The moon is our constant companion and Earth's only consistent natural satellite. It has a diameter of about 2,159 miles (3,475 kilometers), making it bigger than the dwarf planet Pluto. The moon is one-fourth our planet's size but has a lower density, meaning that gravity is only 0.17 times as strong on the moon as it is on the surface of Earth.
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How did the moon form?
The leading theory for the moon's formation suggests that it came into existence roughly 4.5 billion years ago, not long after the solar system was born, which occurred about 95 million years earlier. Many enormous space rocks were flying around our local interplanetary neighborhood at that time. Around then, astronomers hypothesize, the early Earth was struck by a Mars-size body dubbed Theia. The crash would have largely melted our world and likely blew off our atmosphere, as well as material that formed the moon.
Some astronomers have proposed tweaks to this hypothesis, such as the possibility that proto-Earth was turned into a doughnut of molten rock called a synestia after Theia vaporized our planet. As the space doughnut re-cooled, material at its outer edges coalesced into small "moonlets" and eventually the moon itself. An even stranger theory suggests that Earth's gravitational pull allowed it to steal the moon from early Venus.
Whatever its origin story, the moon has been with us throughout human history, gaining names in ancient languages. The Latin word for our satellite is Luna — the English word "lunar" is derived from it. In Greek, Selene is the name of a mythical moon goddess, giving us the word "selenology," or the study of the moon's geology.
How far is the moon from Earth?
The moon looms large in the sky, the second brightest object after the sun. It gains its light from the sun, which reflects light off its surface toward Earth. The moon orbits an average of 238,855 miles (384,400 km) from our planet — a close enough distance that gravitational forces have tidally locked it to Earth, meaning the same side always faces us, according to NASA.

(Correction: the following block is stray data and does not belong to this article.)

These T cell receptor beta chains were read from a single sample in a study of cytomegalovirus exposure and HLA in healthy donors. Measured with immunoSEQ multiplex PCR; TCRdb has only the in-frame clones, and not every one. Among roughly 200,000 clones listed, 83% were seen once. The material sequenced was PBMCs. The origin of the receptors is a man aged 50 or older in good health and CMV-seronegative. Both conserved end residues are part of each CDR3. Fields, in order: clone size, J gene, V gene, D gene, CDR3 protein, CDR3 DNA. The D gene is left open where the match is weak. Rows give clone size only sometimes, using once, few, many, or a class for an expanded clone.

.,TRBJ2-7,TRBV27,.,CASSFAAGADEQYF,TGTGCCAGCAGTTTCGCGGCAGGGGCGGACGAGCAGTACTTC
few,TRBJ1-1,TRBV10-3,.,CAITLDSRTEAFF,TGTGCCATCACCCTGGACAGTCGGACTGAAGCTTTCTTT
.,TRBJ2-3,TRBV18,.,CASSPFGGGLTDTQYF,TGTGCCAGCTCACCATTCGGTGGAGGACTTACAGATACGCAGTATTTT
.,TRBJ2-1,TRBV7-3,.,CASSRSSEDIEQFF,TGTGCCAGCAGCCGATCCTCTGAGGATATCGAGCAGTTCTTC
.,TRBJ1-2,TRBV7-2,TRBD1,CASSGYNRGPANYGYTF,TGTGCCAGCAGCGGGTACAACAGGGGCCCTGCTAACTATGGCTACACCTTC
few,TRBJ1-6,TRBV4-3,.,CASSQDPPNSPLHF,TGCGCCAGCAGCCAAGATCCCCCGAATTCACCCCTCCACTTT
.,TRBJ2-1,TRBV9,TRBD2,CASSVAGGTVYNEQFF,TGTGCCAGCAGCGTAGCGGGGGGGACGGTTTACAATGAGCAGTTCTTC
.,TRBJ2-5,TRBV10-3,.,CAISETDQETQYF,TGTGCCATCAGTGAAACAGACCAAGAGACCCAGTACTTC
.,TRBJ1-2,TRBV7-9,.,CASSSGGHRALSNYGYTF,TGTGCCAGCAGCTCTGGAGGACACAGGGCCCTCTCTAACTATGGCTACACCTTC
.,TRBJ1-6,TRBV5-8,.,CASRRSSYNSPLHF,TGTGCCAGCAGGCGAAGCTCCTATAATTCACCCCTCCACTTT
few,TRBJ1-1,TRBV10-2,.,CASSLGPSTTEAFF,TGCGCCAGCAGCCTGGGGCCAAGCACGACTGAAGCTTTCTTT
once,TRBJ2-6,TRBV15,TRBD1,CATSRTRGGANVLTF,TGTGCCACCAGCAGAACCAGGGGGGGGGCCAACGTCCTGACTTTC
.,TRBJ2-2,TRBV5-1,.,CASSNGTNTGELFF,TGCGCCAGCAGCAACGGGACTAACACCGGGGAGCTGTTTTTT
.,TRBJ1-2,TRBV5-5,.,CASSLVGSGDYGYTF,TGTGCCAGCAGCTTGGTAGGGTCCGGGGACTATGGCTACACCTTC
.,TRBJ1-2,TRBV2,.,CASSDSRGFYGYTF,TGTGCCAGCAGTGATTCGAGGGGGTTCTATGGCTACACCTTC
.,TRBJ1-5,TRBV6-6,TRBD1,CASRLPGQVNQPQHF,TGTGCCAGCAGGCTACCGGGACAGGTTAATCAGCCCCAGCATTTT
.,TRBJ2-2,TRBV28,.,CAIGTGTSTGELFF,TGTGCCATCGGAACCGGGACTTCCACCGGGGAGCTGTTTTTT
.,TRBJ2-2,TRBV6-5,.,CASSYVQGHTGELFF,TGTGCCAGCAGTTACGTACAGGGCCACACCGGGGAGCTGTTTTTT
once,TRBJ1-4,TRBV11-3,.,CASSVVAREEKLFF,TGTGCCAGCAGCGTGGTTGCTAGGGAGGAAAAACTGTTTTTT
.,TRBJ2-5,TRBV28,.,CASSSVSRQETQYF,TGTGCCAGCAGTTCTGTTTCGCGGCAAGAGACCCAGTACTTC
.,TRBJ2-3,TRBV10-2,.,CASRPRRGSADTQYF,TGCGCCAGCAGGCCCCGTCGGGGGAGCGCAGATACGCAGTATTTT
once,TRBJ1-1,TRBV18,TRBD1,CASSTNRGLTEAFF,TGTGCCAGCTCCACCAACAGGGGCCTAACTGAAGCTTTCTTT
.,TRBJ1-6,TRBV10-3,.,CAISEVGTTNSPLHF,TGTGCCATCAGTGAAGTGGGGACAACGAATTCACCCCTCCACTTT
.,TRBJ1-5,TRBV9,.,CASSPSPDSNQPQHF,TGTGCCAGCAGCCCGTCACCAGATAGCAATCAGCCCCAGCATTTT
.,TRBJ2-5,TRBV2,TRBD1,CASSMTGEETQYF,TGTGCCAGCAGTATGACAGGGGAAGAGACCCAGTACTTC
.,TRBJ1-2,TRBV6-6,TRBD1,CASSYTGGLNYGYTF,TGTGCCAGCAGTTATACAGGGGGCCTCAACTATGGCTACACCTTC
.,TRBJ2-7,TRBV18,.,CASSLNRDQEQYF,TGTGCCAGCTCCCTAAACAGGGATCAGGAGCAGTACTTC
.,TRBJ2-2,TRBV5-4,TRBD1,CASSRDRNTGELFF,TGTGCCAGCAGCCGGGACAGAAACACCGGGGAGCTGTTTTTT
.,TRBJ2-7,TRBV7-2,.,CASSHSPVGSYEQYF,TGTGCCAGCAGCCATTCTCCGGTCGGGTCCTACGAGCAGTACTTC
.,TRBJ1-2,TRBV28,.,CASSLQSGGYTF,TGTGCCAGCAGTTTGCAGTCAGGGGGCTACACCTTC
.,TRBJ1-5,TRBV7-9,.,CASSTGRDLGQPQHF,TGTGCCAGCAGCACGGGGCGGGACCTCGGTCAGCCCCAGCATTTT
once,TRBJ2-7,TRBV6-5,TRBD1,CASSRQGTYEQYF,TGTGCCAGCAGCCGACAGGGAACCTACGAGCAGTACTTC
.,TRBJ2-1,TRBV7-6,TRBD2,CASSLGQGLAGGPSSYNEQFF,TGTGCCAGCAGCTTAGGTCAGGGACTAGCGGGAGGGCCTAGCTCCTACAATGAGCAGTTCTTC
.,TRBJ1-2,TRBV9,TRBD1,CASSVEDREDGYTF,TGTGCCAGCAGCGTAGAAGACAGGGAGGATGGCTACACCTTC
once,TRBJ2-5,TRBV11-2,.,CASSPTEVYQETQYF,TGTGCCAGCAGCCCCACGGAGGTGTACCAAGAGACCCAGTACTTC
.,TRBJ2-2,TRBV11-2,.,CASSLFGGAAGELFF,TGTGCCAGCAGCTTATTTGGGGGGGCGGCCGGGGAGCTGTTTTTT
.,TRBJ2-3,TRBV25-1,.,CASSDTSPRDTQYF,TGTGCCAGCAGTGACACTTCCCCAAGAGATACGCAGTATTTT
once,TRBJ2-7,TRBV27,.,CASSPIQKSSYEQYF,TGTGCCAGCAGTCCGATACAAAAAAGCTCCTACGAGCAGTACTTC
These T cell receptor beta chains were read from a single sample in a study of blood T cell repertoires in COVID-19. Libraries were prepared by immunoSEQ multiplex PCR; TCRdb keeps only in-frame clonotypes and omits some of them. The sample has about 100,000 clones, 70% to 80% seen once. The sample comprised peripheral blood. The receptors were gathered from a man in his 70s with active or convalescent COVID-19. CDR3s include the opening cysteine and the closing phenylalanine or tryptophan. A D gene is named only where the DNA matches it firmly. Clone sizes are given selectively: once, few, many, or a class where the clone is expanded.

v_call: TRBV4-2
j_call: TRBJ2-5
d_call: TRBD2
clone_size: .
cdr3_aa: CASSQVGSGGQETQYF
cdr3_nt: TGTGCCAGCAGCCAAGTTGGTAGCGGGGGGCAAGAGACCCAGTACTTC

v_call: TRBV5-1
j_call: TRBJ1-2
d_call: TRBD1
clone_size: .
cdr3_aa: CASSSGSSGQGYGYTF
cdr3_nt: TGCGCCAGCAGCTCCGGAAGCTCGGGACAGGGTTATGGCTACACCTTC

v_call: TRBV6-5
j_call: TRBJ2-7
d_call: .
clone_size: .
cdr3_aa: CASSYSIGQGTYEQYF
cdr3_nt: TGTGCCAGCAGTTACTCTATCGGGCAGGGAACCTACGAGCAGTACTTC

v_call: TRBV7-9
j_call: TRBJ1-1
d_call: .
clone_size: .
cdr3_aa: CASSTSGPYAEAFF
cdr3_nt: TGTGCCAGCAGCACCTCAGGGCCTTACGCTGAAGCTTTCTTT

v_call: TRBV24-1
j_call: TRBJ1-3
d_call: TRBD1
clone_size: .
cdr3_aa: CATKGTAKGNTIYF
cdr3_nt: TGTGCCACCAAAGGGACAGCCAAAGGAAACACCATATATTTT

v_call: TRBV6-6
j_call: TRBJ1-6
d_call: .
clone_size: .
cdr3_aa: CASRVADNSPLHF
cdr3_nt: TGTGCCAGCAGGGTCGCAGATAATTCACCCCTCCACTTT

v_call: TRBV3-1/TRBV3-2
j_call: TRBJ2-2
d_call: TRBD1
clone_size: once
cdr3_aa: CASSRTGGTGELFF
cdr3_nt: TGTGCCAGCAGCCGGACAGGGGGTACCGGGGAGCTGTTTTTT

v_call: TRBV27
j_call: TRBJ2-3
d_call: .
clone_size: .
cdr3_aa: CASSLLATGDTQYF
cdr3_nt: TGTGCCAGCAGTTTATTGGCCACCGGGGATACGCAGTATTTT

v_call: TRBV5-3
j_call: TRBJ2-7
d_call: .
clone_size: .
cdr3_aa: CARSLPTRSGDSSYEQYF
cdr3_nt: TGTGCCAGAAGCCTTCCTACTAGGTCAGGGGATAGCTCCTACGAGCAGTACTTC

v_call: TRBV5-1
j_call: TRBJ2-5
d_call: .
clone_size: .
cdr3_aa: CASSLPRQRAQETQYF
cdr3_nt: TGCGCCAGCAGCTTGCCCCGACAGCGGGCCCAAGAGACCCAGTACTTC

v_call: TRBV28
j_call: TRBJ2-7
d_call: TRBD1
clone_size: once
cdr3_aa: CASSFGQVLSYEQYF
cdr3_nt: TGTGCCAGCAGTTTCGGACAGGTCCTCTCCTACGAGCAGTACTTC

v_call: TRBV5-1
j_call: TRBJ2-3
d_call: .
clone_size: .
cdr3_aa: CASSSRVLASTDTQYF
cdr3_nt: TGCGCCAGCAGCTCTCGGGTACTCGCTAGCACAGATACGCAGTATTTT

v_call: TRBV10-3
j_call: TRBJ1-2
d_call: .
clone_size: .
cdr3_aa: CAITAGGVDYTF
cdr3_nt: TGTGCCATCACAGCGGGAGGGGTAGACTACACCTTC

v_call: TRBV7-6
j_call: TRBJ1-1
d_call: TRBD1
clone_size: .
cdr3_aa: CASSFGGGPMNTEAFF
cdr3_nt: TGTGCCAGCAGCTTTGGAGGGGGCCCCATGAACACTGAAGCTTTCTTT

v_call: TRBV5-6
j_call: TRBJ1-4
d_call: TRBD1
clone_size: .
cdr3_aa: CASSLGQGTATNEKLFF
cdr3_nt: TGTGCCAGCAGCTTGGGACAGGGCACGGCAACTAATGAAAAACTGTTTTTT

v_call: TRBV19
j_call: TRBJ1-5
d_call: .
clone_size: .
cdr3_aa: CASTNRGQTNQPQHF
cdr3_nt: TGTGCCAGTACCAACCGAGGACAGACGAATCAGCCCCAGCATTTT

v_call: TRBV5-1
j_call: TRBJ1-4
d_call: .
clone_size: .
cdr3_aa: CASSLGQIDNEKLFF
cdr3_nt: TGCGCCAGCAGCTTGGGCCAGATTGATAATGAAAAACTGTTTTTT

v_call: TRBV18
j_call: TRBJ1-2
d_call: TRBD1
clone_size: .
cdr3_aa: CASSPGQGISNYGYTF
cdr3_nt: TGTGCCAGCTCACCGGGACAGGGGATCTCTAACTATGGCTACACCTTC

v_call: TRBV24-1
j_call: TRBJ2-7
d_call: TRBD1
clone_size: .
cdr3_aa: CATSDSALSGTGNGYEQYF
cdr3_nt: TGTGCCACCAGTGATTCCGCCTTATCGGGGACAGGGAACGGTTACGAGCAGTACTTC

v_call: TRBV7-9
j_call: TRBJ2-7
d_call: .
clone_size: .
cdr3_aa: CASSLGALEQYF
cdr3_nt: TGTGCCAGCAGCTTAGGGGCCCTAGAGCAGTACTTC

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Such tidal interactions also have consequences for our planet's oceans, which are tugged by the moon's gravity to regularly rise and fall in sequences we call tides. High tide occurs on the side of Earth nearest the moon's gravitational pull, while simultaneously happening on our planet's other side due to the inertia of water. Low tides occur at times between these two points.
The moon's surface
Large, dark features can be seen on the moon's face. These are known as "maria," or seas in Latin, since they were once believed to be bodies of water. Today, researchers know these areas were carved from the moon's crust billions of years ago when lava flowed over the lunar surface.
Craters also pockmark the moon's face, the result of billions of years of getting pummeled by various space objects. Because the moon has almost no atmosphere or active plate tectonics, erosion can't erase these scars, which remain long after the event that formed them. On the lunar far side is the South Pole-Aitken Basin — an impact hole 1,550 miles (2,500 km) wide and 8 miles (13 km) deep that is among the oldest and deepest of the moon's many blemishes. Scientists are still scratching their heads over how it formed.